The alternative suburbanite Legacy: In 1971, Catherine Sungenis abandoned the suburbs and embraced the '60s. Moonridge, her 11-acre retreat for New Agers, is now for sale.

November 20, 1996|By Richard O'Mara | Richard O'Mara,SUN STAFF

BELTSVILLE -- She was the belle of Buena Vista, N.J., a beauty queen who married a boy from the neighborhood. She mastered the piano, became a nurse. She was "Supermom" -- baker of cookies and casseroles.

She also tie-dyed ahead of her time.

"Probably before Jerry Garcia was even born," says her daughter, Leah. Maybe that was a signal of things to come. For in 1971, with her two girls raised, a new Catherine Sungenis emerged from the chrysalis of the Washington suburbs.

No more pot roasts for her. She went vegetarian and divorced her husband. She moved to California. She got Rolfed. She embraced the Gestalt. She seized the Zeitgeist of the New Age, even as it was getting a little long in the tooth.

When she returned some years later she built Moonridge -- a holistic retreat and wildlife sanctuary on 11 hilly acres a couple of miles off Route 198. Catherine Sungenis, friend of firewalkers and maypole dancers, enjoyed 11 years there. She died June 9 at age 66, of brain tumors.

Now Moonridge is for sale. In addition to the land, there are two geodesic domes connected by a deck, all approached over a wooden foot bridge. There is a hot tub to simmer in, a sweat lodge to sweat in. There is a vegetable garden, a compost pile and woods full of deer, the full hallucination of nature.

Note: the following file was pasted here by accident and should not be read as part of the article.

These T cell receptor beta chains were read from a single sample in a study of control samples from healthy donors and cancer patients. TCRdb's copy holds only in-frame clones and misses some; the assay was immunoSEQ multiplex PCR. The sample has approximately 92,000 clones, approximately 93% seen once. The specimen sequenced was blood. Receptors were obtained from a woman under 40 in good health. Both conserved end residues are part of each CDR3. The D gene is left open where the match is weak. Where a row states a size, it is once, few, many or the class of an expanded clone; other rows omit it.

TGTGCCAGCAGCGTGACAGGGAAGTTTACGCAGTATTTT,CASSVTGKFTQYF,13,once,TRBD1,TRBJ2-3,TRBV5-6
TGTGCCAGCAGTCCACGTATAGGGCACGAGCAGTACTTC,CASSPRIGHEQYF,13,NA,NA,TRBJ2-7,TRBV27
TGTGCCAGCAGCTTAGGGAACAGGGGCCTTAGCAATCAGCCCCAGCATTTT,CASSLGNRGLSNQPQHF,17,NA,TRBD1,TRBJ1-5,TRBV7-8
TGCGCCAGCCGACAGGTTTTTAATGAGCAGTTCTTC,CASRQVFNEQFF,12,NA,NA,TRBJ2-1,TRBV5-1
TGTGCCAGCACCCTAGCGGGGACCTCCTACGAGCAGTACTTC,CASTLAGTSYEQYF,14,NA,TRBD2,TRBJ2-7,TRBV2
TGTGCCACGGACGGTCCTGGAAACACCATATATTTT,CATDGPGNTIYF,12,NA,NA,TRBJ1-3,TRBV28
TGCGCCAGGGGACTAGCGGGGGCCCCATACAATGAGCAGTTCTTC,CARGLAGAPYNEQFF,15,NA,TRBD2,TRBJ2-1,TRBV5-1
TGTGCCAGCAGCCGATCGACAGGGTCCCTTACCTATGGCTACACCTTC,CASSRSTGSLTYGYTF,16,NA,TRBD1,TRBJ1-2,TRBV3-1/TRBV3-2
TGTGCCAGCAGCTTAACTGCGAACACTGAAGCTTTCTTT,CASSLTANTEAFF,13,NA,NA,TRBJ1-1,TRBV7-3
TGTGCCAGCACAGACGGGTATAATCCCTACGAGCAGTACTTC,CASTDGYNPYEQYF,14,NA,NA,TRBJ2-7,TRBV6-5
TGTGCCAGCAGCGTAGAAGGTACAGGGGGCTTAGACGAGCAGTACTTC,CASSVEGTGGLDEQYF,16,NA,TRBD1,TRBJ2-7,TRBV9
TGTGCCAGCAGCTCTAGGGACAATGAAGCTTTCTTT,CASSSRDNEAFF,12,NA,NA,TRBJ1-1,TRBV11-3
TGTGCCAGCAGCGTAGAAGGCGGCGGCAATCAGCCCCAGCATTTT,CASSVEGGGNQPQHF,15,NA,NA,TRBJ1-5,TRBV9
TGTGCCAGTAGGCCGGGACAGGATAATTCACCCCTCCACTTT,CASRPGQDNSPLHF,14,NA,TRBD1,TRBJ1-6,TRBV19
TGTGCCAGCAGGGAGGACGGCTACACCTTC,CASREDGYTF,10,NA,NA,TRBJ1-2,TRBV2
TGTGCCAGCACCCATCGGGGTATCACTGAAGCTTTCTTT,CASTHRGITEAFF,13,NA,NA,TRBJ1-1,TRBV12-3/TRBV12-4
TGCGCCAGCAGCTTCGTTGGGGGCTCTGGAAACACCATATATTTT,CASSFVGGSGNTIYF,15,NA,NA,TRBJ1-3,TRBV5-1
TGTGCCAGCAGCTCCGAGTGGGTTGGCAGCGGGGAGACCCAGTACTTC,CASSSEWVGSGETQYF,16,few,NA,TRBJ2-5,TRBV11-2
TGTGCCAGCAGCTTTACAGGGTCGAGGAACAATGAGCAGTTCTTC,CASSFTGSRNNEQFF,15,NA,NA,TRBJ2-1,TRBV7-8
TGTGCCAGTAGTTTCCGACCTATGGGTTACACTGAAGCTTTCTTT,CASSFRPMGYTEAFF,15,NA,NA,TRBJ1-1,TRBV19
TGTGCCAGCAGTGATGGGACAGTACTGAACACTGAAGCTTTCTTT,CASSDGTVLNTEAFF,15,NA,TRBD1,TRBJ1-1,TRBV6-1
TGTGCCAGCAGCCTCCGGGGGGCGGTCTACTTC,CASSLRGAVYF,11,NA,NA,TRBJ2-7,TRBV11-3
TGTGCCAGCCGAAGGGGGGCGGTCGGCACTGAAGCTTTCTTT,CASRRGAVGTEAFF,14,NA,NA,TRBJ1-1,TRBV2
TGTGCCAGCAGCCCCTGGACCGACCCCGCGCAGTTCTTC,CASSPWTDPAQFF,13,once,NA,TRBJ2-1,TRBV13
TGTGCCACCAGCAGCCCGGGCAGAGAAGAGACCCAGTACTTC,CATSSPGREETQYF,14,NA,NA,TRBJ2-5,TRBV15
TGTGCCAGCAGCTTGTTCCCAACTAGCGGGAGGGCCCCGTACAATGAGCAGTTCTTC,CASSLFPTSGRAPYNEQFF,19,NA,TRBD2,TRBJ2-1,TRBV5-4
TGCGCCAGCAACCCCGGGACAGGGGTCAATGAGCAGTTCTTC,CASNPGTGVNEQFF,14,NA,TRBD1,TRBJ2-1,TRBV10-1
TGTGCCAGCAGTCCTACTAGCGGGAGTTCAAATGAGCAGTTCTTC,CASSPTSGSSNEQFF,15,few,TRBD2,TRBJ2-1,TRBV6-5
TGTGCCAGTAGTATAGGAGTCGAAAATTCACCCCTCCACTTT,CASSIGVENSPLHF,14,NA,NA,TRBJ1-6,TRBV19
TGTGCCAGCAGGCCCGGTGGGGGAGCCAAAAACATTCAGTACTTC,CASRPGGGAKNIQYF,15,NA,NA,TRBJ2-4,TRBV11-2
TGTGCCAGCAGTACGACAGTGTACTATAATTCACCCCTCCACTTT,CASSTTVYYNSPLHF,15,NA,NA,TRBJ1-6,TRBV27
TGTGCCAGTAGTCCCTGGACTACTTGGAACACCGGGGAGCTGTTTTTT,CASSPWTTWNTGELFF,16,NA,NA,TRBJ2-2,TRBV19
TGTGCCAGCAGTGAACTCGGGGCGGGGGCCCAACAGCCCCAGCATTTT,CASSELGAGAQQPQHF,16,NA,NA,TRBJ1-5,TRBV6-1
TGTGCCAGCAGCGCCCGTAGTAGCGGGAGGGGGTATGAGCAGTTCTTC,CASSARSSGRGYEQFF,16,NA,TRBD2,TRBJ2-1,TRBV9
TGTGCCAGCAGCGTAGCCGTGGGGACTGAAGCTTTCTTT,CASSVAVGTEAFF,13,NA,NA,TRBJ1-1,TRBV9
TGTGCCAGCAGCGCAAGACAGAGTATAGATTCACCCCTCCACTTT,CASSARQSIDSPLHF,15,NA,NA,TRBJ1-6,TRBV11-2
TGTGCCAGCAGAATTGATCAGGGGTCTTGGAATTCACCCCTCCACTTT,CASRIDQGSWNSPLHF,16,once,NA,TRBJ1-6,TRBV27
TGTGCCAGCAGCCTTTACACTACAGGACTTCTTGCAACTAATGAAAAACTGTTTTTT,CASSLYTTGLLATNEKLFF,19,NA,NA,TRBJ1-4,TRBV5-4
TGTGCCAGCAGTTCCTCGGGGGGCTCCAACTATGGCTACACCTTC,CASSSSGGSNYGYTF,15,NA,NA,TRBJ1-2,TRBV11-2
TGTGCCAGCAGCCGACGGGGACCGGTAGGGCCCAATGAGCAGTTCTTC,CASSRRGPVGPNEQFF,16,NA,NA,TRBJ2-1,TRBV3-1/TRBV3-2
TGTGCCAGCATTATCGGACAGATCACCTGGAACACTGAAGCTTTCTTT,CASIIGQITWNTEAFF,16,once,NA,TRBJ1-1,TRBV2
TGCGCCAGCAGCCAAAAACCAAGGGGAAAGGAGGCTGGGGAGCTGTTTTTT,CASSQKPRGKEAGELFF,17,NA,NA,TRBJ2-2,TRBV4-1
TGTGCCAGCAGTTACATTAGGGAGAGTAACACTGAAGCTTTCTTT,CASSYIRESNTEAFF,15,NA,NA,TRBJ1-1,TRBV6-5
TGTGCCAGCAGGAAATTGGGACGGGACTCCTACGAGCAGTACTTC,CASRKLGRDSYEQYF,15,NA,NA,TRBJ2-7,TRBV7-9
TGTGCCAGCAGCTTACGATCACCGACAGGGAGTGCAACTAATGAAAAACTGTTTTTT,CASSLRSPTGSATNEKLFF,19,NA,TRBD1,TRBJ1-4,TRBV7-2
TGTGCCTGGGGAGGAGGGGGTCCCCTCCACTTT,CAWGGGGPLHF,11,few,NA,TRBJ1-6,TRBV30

For $360,000 it could be yours -- but only if you promise to use the place for a purpose amenable to the "holistic community."

Daughter Leah, 40, set the terms of sale. She wants someone to "carry on mom's work." That was to curate a center where New Age people could come and be comfortable, hold conferences, consume fibrous foods and herbal teas, chant mantras, light candles, burn incense.

She already has feelers from acupuncturists and Buddhists, she says.

All sorts did come to Moonridge over the years. They held relationship workshops, feelings workshops, energy workshops. There were naturists and, of course, the firewalkers. Not to mention the witches.

Phoebe Reeve, an Annandale, Va., herbalist, says she led 25 to 30 firewalks at Moonridge. "There was a time when they were quite -- excuse the expression -- hot," she says.

That was in the 1980s. Since then, she reports, enthusiasm has cooled.

"We'd burn about 60 pieces of oak down to red coals, rake it out and dance on it."

And?

"It just feels like walking on gravel."

The key, she explained, is to work yourself up into a theta state of active meditation by chanting and singing and beating on drums. A lot of chanting and beating on drums.

Lord Orion, of the Foxwood witches coven, Celtic Original rite, is glum. He remembers Catherine as "a vivacious woman, outspoken in what she thought was right and not right."